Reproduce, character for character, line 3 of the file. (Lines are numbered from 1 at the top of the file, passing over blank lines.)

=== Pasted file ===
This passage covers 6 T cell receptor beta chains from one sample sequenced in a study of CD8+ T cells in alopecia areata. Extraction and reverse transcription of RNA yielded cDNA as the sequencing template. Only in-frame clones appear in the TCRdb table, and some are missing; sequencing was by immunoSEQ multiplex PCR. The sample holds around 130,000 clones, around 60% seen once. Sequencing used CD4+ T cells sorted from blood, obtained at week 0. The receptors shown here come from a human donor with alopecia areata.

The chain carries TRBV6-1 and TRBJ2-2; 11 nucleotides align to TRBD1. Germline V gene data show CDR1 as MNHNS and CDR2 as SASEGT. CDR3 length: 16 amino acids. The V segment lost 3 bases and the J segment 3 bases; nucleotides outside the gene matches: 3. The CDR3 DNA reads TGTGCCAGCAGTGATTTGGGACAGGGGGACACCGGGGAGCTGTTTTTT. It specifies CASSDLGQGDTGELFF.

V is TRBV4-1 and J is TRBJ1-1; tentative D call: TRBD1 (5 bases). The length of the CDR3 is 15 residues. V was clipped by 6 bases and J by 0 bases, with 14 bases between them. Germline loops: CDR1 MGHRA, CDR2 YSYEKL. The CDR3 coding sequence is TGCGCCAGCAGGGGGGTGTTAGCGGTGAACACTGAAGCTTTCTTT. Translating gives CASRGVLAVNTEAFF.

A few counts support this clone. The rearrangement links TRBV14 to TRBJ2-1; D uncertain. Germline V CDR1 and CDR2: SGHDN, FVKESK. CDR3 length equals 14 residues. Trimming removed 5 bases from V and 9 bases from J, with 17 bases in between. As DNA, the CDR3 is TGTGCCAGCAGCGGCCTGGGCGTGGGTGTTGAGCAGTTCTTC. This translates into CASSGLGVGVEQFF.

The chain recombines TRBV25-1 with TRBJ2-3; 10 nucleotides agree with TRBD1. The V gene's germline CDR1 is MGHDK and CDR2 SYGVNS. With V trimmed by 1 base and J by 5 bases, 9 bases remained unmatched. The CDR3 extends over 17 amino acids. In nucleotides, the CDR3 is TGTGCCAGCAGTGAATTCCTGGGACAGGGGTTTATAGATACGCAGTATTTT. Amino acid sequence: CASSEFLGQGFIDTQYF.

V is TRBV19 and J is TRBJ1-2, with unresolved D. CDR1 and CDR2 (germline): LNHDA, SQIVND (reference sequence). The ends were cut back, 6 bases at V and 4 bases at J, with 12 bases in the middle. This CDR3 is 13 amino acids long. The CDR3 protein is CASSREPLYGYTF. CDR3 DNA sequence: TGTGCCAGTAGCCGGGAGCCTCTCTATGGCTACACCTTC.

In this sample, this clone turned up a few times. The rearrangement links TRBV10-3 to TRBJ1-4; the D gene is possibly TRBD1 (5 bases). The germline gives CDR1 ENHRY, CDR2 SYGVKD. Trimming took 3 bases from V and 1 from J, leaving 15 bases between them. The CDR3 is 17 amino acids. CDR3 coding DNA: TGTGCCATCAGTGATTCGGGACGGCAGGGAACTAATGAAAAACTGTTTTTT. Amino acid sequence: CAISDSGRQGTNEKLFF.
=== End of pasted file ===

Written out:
V is TRBV4-1 and J is TRBJ1-1; tentative D call: TRBD1 (5 bases). The length of the CDR3 is 15 residues. V was clipped by 6 bases and J by 0 bases, with 14 bases between them. Germline loops: CDR1 MGHRA, CDR2 YSYEKL. The CDR3 coding sequence is TGCGCCAGCAGGGGGGTGTTAGCGGTGAACACTGAAGCTTTCTTT. Translating gives CASRGVLAVNTEAFF.